Barcelona/Madrid – Shortly after Catalonia declared independence from Spain on October 27, the senate in Madrid voted to trigger Article 155 of the Spanish constitution, removing Catalonia’s autonomy.
In his speech to the senate requesting that deputies approve the proposal, the Spanish prime minister Mariano Rajoy justified his request in the face of “a continuous process of anti-democratic decisions” in Catalonia.
One of the first measures required by Article 155 will be the sacking of the Catalan president, Carles Puigdemont, which would pave the way for Rajoy to call elections within six months.
The Economy Ministry has already increased its control over regional finances, to block the use of state funds to organise the secession bid, and started paying directly for essential services.
Under the new proposal, Madrid will take full financial control.
It is also possible that some pro-independence Catalans will stop paying their taxes to the Spanish treasury.
So they’re not independent?
Ultimately this depends on how far both sides are willing to go. There will almost certainly be resistance in Catalonia to any move to impose Madrid rule over the province, and violent clashes that have rocked the region this month are likely to unfold again.
It is not clear whether a snap regional election will resolve the crisis.
An opinion poll published by the El Periodico newspaper on Sunday showed a snap election would probably have results similar to the last ballot in 2015, when a coalition of pro-independence parties formed a minority government.
Other opinion polls have shown Catalonia is almost evenly split between pro- and anti-independence supporters.
In response to the Catalan parliament’s vote, Rajoy went on Twitter to ask all Spaniards for calm and to note that the rule of law would be restored in Catalonia.
The vote closed down the one conciliatory amendment which had been proposed by the Socialists in the Madrid senate to freeze the triggering of Article 155 if elections were called in Catalonia. Instead, the vote in favour of independence was seen as a slap in the face for dialogue.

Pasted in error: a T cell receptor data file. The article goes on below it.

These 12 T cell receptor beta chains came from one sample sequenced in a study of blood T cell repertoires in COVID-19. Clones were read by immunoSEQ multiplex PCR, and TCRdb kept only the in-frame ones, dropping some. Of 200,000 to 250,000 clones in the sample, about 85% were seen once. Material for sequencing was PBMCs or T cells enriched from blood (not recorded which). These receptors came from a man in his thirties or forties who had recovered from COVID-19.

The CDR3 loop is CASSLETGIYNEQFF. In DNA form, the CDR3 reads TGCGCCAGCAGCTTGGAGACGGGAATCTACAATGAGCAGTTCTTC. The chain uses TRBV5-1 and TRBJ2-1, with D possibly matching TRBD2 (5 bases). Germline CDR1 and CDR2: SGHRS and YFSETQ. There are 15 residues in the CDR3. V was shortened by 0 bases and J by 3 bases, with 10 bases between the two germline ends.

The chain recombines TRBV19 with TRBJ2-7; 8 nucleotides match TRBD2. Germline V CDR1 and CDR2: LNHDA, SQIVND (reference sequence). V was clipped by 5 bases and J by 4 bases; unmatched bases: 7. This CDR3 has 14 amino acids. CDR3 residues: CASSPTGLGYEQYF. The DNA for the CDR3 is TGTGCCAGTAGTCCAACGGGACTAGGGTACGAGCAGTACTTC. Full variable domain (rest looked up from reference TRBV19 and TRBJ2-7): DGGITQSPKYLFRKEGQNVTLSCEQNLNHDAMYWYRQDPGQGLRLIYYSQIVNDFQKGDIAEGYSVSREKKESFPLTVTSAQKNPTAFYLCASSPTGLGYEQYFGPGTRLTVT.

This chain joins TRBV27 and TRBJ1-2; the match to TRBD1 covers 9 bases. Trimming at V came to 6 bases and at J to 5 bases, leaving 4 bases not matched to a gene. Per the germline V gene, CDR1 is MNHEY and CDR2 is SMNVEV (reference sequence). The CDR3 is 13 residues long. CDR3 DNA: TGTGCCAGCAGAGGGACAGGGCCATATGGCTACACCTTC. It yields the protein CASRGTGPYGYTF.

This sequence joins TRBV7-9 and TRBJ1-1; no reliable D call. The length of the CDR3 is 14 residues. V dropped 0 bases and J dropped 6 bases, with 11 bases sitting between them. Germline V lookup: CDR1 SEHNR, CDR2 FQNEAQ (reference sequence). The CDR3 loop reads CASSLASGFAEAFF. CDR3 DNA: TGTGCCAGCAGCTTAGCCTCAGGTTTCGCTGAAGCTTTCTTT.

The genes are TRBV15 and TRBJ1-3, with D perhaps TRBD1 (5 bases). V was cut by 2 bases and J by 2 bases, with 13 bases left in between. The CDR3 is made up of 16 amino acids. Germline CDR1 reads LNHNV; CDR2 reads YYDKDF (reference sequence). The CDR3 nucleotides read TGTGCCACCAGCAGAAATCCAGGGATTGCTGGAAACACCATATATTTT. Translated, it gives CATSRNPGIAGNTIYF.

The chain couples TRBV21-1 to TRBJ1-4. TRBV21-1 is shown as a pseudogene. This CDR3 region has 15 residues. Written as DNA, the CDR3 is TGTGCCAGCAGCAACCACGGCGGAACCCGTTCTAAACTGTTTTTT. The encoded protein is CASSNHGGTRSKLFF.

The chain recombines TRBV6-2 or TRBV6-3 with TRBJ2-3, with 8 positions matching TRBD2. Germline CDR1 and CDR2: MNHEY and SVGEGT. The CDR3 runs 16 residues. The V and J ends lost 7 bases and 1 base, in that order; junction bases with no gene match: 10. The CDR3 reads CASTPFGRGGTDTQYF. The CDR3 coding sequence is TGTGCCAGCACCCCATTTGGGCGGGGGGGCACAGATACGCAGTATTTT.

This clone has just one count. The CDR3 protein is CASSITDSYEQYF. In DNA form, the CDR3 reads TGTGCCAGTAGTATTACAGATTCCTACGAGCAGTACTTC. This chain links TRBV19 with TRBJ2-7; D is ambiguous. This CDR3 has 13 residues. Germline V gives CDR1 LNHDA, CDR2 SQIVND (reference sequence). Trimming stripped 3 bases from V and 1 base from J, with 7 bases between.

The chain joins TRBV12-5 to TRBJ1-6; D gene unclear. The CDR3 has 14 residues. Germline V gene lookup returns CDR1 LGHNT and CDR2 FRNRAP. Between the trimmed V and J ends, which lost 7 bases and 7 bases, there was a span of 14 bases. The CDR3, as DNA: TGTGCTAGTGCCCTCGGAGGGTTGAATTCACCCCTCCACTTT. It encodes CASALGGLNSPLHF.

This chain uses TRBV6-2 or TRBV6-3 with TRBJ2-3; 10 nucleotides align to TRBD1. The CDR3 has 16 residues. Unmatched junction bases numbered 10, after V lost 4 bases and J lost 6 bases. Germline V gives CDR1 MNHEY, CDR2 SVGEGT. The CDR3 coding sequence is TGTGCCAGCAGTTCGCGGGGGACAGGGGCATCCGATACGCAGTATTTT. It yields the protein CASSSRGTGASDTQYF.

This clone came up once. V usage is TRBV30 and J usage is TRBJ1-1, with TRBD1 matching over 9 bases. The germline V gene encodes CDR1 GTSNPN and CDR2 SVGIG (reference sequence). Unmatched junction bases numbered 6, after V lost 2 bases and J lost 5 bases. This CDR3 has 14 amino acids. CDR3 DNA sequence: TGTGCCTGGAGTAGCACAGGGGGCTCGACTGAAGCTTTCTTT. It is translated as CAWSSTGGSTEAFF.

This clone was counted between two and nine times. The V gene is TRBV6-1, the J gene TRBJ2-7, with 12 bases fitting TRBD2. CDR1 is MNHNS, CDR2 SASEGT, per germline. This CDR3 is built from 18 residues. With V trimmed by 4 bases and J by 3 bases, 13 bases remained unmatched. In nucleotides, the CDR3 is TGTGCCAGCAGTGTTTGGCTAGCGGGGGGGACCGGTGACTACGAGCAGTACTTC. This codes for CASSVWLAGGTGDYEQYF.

What about the European Union?
The EU has been somewhat cryptic in its responses to the situation but has consistently said it supports Spain’s constitution – effectively backing the Spanish government but without sounding overly partisan.
The European Commission hasn’t offered to mediate the situation, as has been suggested by some observers. Donald Tusk, the European Council President, said “nothing had changed” in the wake of the declaration of independence.
The head of the European Union’s legislature condemned the Catalan parliament’s vote said it would not be recognized in the EU.
EU Parliament President Antonio Tajani said that the Catalonian parliament’s move was “a breach of the rule of law.” He added that “no one in the European Union will recognize this declaration.”
Will other countries recognise the declaration?
Britain has already said it won’t recognise the new declared Catalan state and other countries, who have their own separatist movements and do not want to set a precedent, are almost certain to follow.
Germany, France and Cyprus are among other European countries that have already made clear they back Spanish unity. The US State Department also issued a similar statement.
What about the police and the threat of force?
Catalonia’s main secessionist groups have called for widespread civil disobedience. They also instructed civil servants not to obey orders from Madrid and respond with peaceful resistance. It is unclear whether such calls will be followed or not.
Spain’s government said it was not planning to make any arrests, but it is unclear how it will proceed if the current regional administration staff refuse to leave their offices.
A growing number of analysts fear this could lead to a physical confrontation if national police, who used heavy-handed tactics to thwart during the initial vote on independence, seek to intervene.
One of the main problems over the implementation of direct rule will relate to Catalonia’s own police forces, the Mossos d’Esquadra.
Mr Rajoy has said the Mossos chief will be fired. But a group of Mossos favouring independence has already said they would not follow instructions from the central government and would not use force to remove ministers and lawmakers from power.
Several officers told Reuters they believed the 17,000-strong force was split between those who want independence and those who oppose it.
The Mossos, whose chief is under investigation on suspicion of sedition, will have to act on direct orders from their new bosses. If deemed necessary, Mossos officers may be replaced by national police.
Could the Spanish government punish Catalan leaders?
Jordi Sanchez and Jordi Cuixart, the leaders of the two biggest pro-independence grassroots movements, have already been arrested and jailed by Spanish authorities.
A spokesperson for Spain’s top prosecutor has said the office will seek rebellion and sedition charges against those responsible for the independence vote.
The prosecutor is currently looking into whether charges should be limited to the Catalan cabinet, including President Puigdemont and Vice President Junqueras, or if they should also include members of the parliament’s governing board and MPs.